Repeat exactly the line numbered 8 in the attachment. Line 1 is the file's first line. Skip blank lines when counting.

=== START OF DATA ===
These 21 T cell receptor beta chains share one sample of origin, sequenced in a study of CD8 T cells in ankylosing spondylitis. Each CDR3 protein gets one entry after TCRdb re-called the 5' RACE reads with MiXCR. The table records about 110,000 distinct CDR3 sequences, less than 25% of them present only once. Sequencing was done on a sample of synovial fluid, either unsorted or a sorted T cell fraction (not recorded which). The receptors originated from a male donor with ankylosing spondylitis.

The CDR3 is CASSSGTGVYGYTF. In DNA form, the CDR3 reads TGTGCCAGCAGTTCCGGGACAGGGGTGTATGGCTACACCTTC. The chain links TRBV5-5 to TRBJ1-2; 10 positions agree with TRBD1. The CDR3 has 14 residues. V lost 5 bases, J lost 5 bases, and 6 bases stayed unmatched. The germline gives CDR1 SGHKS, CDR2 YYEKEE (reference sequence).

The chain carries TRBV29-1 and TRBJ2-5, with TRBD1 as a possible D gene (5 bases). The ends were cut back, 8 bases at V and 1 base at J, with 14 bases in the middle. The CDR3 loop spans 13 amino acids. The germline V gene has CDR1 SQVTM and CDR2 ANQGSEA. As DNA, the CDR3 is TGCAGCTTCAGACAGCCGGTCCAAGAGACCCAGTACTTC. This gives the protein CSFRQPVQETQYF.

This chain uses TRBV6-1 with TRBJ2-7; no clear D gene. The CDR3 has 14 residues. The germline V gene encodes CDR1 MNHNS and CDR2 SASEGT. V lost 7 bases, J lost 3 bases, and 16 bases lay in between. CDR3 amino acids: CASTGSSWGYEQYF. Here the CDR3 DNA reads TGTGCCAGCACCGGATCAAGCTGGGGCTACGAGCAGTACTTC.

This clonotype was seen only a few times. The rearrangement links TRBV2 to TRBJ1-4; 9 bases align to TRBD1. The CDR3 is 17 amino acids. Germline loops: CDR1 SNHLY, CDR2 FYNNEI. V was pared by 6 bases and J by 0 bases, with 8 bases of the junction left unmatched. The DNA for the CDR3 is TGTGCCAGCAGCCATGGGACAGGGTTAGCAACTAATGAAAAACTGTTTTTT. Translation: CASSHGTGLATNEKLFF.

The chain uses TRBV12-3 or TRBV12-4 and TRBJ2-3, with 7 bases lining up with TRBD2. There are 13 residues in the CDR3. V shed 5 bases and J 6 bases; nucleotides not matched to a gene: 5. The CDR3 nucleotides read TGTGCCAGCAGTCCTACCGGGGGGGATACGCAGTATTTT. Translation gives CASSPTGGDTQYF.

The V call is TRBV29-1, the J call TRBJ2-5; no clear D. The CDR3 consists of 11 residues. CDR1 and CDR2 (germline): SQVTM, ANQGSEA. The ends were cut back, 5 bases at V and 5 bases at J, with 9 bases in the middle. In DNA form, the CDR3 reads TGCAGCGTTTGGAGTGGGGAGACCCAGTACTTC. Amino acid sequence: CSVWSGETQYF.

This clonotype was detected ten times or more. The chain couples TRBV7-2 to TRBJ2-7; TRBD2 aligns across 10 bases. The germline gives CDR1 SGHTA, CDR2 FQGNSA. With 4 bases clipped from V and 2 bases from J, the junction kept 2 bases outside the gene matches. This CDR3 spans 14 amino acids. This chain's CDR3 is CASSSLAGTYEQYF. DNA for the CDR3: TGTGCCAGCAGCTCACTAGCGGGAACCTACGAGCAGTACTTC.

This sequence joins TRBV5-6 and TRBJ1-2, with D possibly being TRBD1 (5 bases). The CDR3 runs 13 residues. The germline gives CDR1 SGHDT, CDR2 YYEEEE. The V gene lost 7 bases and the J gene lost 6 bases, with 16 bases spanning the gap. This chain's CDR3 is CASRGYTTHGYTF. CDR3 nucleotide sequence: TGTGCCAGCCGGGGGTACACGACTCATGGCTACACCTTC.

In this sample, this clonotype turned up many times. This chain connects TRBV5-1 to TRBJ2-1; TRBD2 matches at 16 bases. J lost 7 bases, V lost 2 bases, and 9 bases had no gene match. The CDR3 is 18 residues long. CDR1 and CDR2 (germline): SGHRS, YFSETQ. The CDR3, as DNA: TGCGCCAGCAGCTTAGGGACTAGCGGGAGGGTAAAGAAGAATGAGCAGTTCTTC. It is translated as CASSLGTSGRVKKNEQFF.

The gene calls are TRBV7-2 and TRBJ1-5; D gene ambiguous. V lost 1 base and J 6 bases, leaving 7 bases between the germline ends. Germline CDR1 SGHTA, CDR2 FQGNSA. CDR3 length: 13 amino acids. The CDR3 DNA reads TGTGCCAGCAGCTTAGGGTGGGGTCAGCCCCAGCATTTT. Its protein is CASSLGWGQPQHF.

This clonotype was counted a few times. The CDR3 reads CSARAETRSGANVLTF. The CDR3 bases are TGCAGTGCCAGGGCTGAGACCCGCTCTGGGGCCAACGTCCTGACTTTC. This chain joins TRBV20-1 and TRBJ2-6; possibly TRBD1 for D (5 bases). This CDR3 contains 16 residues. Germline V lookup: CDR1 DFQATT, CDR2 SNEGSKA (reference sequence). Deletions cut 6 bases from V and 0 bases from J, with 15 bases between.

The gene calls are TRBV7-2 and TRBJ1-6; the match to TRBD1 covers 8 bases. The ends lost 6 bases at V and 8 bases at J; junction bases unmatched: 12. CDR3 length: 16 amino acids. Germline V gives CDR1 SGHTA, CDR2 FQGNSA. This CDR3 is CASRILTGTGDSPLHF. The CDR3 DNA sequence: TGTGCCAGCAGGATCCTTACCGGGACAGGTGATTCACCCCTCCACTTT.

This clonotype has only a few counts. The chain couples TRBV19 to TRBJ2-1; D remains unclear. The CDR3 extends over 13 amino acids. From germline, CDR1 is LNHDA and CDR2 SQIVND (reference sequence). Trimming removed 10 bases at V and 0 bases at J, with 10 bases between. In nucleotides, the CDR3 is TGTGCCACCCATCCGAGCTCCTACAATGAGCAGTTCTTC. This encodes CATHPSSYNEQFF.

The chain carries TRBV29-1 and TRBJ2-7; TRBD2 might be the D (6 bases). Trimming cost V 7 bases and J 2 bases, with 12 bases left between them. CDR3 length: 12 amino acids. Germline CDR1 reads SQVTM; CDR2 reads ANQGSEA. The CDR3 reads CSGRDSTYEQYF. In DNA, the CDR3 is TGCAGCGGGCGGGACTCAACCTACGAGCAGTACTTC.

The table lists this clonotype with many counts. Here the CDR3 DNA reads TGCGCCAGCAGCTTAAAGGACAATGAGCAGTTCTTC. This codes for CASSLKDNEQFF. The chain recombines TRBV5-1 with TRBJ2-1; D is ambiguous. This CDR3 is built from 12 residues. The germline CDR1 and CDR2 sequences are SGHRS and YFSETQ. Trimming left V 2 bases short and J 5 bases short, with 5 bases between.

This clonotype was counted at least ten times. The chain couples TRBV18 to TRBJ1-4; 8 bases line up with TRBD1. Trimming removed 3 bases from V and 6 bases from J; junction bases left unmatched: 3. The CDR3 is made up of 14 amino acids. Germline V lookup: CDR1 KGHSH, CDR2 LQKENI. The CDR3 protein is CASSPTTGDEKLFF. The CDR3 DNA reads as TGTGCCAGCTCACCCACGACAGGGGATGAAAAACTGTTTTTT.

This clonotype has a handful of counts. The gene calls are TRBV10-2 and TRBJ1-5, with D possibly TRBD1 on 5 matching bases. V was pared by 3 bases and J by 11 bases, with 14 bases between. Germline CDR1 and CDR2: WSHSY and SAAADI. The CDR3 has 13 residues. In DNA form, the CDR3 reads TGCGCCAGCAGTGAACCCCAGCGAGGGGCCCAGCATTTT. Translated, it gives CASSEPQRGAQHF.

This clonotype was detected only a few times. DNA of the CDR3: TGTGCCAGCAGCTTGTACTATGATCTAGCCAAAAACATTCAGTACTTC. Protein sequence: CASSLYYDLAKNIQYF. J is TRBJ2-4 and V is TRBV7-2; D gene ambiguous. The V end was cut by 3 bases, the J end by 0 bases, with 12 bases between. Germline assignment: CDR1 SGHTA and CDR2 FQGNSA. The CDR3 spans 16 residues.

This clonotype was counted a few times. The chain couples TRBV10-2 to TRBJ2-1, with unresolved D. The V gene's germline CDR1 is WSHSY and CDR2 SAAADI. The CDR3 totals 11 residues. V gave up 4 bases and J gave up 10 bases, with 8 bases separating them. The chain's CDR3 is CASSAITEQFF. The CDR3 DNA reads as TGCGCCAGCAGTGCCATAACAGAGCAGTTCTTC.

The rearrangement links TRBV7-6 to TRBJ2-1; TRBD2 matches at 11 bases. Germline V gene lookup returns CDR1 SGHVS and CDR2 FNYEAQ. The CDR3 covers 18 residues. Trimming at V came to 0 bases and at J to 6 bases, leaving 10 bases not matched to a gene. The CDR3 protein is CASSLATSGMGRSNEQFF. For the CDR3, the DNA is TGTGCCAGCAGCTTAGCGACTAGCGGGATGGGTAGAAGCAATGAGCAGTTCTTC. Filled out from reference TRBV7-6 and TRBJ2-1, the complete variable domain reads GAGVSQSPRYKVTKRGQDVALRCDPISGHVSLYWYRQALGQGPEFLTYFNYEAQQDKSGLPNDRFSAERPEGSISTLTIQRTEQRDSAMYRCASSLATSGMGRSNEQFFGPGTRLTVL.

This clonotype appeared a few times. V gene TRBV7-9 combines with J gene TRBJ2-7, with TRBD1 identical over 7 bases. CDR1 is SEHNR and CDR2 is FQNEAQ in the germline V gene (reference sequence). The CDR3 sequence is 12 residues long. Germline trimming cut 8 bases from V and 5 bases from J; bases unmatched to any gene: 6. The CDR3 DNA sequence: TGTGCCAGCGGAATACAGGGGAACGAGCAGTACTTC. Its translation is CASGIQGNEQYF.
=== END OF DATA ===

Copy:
This clonotype was detected ten times or more. The chain couples TRBV7-2 to TRBJ2-7; TRBD2 aligns across 10 bases. The germline gives CDR1 SGHTA, CDR2 FQGNSA. With 4 bases clipped from V and 2 bases from J, the junction kept 2 bases outside the gene matches. This CDR3 spans 14 amino acids. This chain's CDR3 is CASSSLAGTYEQYF. DNA for the CDR3: TGTGCCAGCAGCTCACTAGCGGGAACCTACGAGCAGTACTTC.